This vintage postcard shows Duquesne University in 1933 along the bluff above the Monongahela River in Pittsburgh. The main building in the foreground is known as “Old Main.”
Duquesne University is run by the Spiritan order of priests who were originally known as Holy Ghost Fathers. They founded the university with the mission “serving God by serving students.” The intent and the mission behind the work of building this school was to transform generations of students by providing an education for the mind, heart and spirit. They were particularly interested in educating the children of immigrants so that they could rise above poverty and partake of the opportunities available here in the United States for those willing to learn and work.
Originally the Pittsburgh Catholic College, by 1882 it was successful and outgrowing its site. The Spiritans were then searching for a permanent location. The current site was secured from a former private hospital and adjacent property owned by Dr. A.G. Walter on Boyd’s Hill, a bluff overlooking the Monongahela River.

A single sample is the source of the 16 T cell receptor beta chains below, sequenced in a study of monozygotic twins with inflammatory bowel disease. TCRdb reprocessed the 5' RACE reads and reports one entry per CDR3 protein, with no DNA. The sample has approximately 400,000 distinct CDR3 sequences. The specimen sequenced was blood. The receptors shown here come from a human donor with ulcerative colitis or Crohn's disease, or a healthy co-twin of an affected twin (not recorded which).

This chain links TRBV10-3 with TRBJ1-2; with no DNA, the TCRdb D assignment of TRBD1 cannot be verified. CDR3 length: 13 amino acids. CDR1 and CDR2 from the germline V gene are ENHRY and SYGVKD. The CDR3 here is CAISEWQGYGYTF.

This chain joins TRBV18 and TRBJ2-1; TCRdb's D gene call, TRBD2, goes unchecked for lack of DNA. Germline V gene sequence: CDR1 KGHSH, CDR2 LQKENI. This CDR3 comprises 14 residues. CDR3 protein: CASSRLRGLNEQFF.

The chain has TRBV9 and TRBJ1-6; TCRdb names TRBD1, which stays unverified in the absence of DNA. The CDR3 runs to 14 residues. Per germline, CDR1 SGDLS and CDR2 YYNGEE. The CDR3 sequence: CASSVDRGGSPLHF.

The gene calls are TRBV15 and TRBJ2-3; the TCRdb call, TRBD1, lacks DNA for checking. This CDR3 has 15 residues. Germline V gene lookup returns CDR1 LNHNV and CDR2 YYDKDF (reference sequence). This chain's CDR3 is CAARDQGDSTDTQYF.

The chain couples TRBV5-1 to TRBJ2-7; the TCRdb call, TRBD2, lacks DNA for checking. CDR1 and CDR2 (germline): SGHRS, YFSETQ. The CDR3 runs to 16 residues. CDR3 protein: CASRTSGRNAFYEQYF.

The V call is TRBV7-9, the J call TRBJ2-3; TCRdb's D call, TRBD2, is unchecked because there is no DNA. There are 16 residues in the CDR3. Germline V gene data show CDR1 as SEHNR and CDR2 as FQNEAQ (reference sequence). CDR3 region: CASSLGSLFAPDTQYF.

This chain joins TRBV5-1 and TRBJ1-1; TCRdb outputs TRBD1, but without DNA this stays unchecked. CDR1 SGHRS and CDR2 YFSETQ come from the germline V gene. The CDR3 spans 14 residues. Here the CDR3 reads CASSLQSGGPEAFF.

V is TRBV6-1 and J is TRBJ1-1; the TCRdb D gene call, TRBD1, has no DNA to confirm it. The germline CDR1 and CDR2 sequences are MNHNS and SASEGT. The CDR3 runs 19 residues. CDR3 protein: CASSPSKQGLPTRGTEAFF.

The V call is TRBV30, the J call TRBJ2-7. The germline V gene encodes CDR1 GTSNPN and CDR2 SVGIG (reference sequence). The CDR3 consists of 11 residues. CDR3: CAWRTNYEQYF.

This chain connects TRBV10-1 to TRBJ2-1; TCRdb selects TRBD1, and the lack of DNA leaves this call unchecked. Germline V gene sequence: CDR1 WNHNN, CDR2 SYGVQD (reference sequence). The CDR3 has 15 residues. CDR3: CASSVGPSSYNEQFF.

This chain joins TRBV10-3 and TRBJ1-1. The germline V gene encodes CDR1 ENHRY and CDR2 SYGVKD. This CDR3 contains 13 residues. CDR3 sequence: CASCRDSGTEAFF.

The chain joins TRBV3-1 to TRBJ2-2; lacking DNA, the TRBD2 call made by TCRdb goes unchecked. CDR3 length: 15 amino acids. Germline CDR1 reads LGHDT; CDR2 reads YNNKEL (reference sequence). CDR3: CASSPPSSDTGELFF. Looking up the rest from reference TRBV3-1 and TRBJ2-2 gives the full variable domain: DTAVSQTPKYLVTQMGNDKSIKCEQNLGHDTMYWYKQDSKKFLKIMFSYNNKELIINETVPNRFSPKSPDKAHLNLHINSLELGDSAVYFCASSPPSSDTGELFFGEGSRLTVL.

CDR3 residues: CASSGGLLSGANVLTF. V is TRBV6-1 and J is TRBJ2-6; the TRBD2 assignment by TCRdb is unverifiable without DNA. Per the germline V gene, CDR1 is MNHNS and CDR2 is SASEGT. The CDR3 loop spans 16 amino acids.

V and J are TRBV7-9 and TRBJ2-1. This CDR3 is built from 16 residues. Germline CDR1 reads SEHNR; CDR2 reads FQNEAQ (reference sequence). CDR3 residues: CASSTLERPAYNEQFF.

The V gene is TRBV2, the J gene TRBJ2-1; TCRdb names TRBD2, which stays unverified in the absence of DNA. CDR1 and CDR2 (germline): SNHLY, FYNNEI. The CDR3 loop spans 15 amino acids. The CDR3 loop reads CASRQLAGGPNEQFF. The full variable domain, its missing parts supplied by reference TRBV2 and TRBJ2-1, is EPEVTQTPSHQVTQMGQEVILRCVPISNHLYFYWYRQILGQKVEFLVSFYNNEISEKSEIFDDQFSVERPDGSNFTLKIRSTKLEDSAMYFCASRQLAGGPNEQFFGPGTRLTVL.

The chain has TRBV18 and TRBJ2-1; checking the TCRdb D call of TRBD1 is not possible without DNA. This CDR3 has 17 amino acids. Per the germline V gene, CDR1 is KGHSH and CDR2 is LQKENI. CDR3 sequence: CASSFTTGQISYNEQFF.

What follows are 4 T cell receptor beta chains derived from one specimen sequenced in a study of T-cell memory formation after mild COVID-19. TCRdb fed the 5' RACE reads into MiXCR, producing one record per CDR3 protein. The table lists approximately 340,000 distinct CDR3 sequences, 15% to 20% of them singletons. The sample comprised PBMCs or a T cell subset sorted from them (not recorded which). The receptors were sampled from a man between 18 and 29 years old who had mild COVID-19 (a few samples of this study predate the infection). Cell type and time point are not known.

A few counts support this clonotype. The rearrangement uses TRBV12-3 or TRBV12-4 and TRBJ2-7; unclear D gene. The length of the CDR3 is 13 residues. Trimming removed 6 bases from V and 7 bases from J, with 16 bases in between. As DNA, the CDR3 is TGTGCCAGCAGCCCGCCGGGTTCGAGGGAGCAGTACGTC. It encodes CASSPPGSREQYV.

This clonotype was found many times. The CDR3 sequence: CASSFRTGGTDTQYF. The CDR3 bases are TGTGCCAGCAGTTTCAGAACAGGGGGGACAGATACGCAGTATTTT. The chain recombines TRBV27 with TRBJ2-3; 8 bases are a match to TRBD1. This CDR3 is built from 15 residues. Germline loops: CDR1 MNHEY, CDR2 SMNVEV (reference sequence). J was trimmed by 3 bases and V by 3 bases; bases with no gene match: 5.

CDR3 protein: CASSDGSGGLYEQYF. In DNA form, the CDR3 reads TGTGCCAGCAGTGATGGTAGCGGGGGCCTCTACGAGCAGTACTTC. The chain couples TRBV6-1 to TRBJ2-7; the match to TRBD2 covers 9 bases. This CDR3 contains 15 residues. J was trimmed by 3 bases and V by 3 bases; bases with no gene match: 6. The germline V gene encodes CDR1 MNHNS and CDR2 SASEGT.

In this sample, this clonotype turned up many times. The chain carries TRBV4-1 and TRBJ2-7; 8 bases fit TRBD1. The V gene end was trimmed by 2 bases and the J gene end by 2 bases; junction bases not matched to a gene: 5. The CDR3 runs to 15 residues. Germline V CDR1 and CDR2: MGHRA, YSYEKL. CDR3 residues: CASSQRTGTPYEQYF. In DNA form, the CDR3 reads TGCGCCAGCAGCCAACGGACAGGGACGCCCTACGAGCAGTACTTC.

The initial campus and Old Main were designed by architect William Kaufman using a distinctive Victorian Medievalist style
that featured horizontal bands of stone. The bricks for the buildings were actually handmade by the Spiritan brothers from the clay that was blasted away for the construction site of the university.
The school was granted university status on March 30, 1911 and named Duquesne University of the Holy Ghost on May 27, 1911. It is the first Catholic university in the Commonwealth of Pennsylvania. Duquesne has carried the vision and the legacy of the Spiritans for five generations of students by welcoming all and excluding none; that education is the key to liberation for the children of Pittsburgh’s immigrants. It is also one of the first universities to admit women and minorities.